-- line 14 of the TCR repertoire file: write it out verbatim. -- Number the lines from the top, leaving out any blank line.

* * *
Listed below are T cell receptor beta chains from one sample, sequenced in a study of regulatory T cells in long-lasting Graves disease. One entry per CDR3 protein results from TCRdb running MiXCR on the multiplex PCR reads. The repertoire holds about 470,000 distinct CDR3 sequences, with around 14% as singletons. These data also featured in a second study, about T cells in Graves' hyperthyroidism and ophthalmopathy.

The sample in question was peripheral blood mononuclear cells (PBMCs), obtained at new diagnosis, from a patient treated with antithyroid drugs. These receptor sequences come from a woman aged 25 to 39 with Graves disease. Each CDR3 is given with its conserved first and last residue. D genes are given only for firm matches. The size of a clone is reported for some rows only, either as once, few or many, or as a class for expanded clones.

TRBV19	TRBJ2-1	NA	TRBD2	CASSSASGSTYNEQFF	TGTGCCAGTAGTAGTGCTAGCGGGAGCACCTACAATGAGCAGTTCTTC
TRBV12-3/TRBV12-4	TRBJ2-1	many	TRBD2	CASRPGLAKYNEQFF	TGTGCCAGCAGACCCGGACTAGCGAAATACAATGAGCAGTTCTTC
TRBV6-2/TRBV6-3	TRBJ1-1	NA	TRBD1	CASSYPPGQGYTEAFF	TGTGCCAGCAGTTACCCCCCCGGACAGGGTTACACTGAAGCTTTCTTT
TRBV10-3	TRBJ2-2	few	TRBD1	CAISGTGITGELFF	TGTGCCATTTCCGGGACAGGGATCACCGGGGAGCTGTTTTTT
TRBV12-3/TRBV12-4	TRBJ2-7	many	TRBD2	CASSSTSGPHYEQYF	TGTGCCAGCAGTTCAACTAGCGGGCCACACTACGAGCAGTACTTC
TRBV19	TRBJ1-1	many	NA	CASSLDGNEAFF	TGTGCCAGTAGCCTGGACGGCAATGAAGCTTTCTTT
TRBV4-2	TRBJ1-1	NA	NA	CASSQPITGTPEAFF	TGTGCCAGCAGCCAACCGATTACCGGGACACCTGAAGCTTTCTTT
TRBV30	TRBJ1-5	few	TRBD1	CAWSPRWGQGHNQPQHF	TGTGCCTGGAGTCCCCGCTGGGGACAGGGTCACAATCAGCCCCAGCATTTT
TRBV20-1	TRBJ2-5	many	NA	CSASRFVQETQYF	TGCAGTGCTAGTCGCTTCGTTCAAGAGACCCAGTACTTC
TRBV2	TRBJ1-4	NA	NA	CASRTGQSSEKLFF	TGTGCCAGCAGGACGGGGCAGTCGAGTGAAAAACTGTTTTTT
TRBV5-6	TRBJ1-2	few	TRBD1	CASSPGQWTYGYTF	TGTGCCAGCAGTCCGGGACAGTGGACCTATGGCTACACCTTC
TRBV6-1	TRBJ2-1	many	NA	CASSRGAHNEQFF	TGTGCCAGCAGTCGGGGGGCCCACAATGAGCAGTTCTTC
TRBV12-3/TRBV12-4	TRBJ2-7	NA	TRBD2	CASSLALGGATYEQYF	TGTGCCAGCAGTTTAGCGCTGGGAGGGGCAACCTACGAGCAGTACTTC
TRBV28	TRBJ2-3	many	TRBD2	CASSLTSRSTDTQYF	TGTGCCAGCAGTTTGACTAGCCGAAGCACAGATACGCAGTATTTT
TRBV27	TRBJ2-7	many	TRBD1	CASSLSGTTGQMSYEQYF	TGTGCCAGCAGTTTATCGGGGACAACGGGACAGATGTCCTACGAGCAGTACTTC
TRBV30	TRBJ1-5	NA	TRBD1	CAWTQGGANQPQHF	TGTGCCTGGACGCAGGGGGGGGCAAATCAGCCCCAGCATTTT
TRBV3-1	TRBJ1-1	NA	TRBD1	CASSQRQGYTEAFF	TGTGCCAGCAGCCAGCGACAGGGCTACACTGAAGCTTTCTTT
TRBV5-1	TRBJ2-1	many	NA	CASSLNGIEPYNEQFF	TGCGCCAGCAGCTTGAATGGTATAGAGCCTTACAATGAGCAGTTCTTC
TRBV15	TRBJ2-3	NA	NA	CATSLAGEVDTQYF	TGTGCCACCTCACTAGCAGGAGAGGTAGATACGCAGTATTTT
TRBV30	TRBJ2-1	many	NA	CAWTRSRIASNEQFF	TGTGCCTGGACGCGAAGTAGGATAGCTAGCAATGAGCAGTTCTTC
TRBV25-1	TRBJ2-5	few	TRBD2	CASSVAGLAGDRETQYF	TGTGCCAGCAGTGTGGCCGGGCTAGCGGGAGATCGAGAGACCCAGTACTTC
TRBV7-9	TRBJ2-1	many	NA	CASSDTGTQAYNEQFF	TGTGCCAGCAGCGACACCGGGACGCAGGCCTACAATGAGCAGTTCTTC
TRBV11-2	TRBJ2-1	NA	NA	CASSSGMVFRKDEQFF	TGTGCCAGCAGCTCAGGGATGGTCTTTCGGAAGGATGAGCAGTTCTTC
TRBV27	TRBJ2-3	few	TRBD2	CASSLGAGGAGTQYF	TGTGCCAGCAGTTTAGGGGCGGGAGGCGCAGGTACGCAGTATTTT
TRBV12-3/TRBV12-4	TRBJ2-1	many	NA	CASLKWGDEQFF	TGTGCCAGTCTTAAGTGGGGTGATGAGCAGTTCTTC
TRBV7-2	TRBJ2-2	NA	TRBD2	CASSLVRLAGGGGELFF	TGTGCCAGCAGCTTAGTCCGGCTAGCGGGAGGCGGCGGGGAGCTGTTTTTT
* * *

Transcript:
TRBV6-1	TRBJ2-1	many	NA	CASSRGAHNEQFF	TGTGCCAGCAGTCGGGGGGCCCACAATGAGCAGTTCTTC